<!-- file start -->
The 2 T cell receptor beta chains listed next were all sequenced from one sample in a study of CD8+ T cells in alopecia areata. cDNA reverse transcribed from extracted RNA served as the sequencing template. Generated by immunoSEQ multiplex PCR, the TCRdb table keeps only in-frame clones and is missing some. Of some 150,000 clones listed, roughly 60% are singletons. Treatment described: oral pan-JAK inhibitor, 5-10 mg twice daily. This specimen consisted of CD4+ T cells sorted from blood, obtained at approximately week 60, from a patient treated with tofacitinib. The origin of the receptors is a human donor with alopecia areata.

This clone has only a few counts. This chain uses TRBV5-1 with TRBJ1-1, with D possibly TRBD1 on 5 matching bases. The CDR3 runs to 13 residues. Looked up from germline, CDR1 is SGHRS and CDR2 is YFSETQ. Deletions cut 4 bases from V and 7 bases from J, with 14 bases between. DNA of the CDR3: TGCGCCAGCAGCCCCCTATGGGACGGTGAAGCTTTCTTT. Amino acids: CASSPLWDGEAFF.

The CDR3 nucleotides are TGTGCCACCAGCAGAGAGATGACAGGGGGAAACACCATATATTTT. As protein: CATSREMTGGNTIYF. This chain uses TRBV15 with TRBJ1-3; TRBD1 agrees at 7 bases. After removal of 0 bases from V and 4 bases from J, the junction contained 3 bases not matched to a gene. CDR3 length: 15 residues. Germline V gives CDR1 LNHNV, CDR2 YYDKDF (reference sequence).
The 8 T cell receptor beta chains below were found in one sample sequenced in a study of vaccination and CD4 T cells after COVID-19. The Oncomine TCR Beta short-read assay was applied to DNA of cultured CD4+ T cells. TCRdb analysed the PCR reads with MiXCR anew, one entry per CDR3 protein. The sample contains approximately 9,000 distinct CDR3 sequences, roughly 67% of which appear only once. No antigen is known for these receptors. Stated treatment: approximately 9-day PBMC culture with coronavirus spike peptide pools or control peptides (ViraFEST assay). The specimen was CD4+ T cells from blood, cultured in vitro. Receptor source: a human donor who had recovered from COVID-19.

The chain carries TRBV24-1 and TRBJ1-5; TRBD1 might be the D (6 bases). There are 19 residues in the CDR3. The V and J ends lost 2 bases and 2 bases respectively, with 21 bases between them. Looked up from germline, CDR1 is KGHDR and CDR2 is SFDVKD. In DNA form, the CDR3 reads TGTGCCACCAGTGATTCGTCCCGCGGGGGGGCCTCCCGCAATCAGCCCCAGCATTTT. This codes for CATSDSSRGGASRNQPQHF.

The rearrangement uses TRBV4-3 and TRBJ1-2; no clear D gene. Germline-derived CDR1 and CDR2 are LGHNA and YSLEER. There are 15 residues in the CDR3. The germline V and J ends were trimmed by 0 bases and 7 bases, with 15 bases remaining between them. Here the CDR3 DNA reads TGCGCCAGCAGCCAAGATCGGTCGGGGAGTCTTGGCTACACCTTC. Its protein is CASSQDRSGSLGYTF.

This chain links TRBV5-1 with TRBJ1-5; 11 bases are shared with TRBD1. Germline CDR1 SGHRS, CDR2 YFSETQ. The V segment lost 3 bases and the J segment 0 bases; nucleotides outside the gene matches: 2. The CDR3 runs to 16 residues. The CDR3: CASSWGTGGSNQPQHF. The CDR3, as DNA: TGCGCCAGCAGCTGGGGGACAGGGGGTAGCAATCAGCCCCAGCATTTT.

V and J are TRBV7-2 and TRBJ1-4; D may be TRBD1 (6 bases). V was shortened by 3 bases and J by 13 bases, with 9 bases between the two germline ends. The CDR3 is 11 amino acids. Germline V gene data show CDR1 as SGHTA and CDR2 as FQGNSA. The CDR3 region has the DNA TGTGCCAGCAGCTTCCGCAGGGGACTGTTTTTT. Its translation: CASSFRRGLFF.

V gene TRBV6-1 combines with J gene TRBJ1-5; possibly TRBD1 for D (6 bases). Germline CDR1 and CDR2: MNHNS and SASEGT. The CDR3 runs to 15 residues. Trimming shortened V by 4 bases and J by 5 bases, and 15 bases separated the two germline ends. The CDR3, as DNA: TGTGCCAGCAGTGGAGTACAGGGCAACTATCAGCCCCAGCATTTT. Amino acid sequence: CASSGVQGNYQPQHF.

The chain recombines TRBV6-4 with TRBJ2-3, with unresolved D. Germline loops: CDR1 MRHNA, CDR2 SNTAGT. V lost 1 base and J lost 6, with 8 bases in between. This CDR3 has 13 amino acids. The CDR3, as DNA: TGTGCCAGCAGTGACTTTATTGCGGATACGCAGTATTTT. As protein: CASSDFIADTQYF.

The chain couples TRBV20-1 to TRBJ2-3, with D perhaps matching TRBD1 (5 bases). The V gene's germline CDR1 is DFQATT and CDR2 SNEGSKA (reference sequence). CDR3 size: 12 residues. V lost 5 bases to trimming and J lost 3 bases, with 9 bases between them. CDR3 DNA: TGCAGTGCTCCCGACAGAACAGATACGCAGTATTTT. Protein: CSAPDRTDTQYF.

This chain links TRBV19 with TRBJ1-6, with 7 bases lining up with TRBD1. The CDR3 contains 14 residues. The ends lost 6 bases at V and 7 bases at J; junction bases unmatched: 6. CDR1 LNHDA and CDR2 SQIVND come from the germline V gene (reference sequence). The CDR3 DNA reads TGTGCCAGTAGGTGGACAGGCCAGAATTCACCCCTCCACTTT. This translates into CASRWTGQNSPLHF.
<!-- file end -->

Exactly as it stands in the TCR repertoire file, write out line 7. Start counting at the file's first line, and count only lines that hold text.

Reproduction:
This chain links TRBV5-1 with TRBJ1-5; 11 bases are shared with TRBD1. Germline CDR1 SGHRS, CDR2 YFSETQ. The V segment lost 3 bases and the J segment 0 bases; nucleotides outside the gene matches: 2. The CDR3 runs to 16 residues. The CDR3: CASSWGTGGSNQPQHF. The CDR3, as DNA: TGCGCCAGCAGCTGGGGGACAGGGGGTAGCAATCAGCCCCAGCATTTT.